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Delta Wing at the Le Mans 2012 24h race: Super dress rehearsal for future racers

Nissan
Delta-Wing at the 24h-Race Le Mans 2012
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What did Delta Wing pilots Marino Franchitti, Satoshi Motoyama and Michael Krumm have before the test run Pre-test for the 2 4h race at Le Mans 2012 you don't have to listen to everything: your car will slow down miserably with the narrow front wheels! And the trolley won't turn into the curves three times! With the low engine output of just under 330 hp, you will never achieve top speeds of over 300 km /h!

Delta Wing Nissan faster than LMP2 racers

There were a lot of experts at work. Hopefully these experts will now also take note that the concept is not working that badly. With a lap time of 3,47.980 minutes, the Delta Wing Nissan not only left five LMP2 cars behind, but also positioned itself almost exactly where the demonstration vehicle should be according to the Le Mans organizer ACO. 'And we more or less reeled off both sessions with a set of Michelin tires and never tried to drive a really fast lap,' said Marino Franchitti after the pre-test. The tank was also always well over half full. The times came smoothly and as if by themselves, in addition one reeled 54 laps - significantly more than most of the works teams in the LMP1 class.

This is the future of prototype racing

The Delta Wing car was awarded the 56th place on the grid in Le Mans to demonstrate what the future of prototype racing could look like. The Delta Wing only has to meet the safety requirements of the LMP regulations and the basic dimensions. In order to show what could be possible in the future, the Delta Wing dispenses with downforce through overflow, i.e. through wings, because that creates air resistance and this has to be overcome with a lot of engine power. Instead, the delta wing gets almost all of its downforce from the underbody. That is good downforce, as aerodynamicists say, because it hardly costs any air resistance. Due to the low air resistance, the Delta Wing only needs 330 hp from a 1.6-liter four-cylinder turbo engine from Nissan to achieve high top speeds in Le Mans. In the pre-test, the Delta Wing managed 306.9 km /h. The small engine uses half that of most other racing engines and it has to accelerate a car that is only half the current oneLMP1 racing car weighs.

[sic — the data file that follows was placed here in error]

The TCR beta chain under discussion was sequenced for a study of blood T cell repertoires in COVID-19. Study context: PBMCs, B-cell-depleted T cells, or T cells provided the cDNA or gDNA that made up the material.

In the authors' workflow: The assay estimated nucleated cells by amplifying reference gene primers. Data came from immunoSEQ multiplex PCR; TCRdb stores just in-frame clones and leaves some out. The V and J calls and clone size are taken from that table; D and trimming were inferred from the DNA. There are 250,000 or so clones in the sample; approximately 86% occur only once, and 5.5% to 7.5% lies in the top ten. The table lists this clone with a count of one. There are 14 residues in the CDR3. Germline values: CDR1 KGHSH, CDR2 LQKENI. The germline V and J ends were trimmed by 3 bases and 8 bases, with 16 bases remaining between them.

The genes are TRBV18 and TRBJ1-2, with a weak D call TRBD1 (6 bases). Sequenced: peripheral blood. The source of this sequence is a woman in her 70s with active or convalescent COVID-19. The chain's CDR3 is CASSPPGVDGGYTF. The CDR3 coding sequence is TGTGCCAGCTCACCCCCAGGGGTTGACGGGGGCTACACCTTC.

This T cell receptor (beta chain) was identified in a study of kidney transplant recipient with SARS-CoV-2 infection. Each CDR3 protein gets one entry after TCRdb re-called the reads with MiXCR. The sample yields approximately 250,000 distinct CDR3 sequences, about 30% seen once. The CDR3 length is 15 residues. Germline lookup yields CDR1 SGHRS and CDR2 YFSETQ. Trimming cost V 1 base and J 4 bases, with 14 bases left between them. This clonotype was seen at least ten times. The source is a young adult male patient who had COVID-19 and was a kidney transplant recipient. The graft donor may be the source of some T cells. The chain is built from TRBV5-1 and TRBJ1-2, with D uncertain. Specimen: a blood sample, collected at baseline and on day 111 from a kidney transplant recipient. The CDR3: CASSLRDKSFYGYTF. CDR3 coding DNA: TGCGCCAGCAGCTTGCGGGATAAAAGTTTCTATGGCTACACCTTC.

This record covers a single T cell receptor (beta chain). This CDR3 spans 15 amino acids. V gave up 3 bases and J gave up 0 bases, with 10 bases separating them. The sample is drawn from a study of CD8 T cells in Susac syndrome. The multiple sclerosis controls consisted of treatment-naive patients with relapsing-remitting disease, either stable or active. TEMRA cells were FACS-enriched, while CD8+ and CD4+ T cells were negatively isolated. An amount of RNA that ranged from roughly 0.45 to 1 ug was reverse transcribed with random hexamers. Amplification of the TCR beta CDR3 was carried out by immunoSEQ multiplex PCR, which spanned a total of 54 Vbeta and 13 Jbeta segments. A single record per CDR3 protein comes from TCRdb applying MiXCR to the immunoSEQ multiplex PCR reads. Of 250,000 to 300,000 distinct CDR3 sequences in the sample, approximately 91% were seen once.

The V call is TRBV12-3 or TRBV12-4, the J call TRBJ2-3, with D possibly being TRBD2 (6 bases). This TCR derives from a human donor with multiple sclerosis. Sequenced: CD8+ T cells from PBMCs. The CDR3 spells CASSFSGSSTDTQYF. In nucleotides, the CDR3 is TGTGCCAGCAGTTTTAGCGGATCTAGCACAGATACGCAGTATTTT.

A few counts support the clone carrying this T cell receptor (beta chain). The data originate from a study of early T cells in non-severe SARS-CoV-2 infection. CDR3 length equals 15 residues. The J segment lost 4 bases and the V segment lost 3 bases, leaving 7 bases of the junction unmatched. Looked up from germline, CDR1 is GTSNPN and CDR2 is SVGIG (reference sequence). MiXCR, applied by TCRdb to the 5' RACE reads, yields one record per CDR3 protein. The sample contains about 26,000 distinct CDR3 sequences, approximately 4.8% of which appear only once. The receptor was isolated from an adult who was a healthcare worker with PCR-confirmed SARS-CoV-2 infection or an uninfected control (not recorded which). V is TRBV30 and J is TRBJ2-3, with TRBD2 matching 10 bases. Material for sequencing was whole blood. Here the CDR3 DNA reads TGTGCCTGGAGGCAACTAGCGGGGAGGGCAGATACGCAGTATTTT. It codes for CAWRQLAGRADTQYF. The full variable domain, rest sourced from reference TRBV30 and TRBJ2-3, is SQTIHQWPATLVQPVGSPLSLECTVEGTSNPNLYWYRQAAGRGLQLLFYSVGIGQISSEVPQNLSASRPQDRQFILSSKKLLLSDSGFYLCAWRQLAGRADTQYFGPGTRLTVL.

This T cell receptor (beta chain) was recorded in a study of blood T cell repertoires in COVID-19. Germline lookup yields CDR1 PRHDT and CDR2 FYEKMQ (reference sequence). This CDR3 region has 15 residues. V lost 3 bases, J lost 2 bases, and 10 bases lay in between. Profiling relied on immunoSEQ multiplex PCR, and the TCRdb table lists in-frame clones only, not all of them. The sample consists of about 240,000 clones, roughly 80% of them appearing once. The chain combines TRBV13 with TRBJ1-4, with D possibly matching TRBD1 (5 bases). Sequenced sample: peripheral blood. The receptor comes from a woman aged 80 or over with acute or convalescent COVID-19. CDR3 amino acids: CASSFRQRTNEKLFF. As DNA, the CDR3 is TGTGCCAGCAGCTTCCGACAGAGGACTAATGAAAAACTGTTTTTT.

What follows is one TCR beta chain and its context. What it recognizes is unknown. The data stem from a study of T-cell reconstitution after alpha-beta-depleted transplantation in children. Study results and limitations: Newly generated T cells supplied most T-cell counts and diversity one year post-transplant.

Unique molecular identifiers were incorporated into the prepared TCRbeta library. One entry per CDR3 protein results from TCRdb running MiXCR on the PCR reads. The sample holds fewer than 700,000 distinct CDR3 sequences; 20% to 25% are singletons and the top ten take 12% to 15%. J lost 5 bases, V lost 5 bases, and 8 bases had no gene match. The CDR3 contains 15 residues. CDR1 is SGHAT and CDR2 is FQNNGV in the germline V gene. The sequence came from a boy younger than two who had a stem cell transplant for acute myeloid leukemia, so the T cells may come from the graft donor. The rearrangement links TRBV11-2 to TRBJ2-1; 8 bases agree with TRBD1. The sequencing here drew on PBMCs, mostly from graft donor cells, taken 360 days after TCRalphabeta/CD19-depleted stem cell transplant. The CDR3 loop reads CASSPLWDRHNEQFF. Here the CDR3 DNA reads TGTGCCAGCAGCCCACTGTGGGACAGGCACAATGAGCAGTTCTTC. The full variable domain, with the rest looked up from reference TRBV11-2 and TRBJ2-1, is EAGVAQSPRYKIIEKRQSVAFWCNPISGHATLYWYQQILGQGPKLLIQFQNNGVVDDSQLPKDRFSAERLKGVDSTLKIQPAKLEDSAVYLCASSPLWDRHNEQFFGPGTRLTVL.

Dress rehearsal for the 24-hour race was successful

You rarely have a race team after saw as many proud faces at the pre-test as at Highcroft Racing. Team principal Duncan Dayton said: “The dress rehearsal was an excellent one. The car has never driven on this track and we quickly found a setup for good drivability. We can now use the collected data to fine-tune it. ”In contrast to the testing phase, the rocker switch of the six-speed gearbox now also worked perfectly in Le Mans. One drawback, of course, remains: Because the differential with torque vectoring produced by EMCO repeatedly gave up its ghost during the test phase, the pilots now have to get by without the congenial diff system. “Our partner EMCO simply ran out of time to implement the desired modifications before the race,” said Team Principal Dayton. In terms of driving dynamics this is certainly a disadvantage, but it is better to drive without the diff than to risk an early retirement in the race because of the diff.

The ACO would like the Delta Wing to achieve lap times between 3.35 and 3.45 minutes runs - so about LMP2 level. “I'm pretty sure that we could move exactly in this window,” believes Marino Franchitti. “Le Mans is not an easy track because you need top speed on the one hand, and downforce on the other when braking and cornering. I was pleasantly surprised that we were able to find a good voting window very quickly. ”In the test sessions and in qualifying on Wednesday, the team only wants to work towards a good racing performance. You shouldn't expect spectacular lap times - but a solid performance in the 24h race in Le Mans .

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